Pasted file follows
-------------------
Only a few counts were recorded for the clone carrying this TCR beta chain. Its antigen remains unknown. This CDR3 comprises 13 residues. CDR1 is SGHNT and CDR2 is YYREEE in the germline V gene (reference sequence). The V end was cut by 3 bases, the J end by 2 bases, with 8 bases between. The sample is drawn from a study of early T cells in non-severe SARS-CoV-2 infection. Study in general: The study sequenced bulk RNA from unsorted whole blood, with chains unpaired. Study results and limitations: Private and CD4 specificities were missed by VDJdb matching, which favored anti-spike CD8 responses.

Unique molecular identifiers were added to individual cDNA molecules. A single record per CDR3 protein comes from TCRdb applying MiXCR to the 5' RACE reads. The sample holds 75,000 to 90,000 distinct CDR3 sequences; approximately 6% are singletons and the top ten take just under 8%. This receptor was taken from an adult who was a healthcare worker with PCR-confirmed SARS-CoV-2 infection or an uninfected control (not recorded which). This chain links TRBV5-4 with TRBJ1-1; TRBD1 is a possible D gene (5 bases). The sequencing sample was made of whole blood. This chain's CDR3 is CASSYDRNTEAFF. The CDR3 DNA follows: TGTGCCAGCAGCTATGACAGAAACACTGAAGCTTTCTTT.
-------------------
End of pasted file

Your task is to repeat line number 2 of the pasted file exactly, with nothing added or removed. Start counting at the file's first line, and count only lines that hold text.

Unique molecular identifiers were added to individual cDNA molecules. A single record per CDR3 protein comes from TCRdb applying MiXCR to the 5' RACE reads. The sample holds 75,000 to 90,000 distinct CDR3 sequences; approximately 6% are singletons and the top ten take just under 8%. This receptor was taken from an adult who was a healthcare worker with PCR-confirmed SARS-CoV-2 infection or an uninfected control (not recorded which). This chain links TRBV5-4 with TRBJ1-1; TRBD1 is a possible D gene (5 bases). The sequencing sample was made of whole blood. This chain's CDR3 is CASSYDRNTEAFF. The CDR3 DNA follows: TGTGCCAGCAGCTATGACAGAAACACTGAAGCTTTCTTT.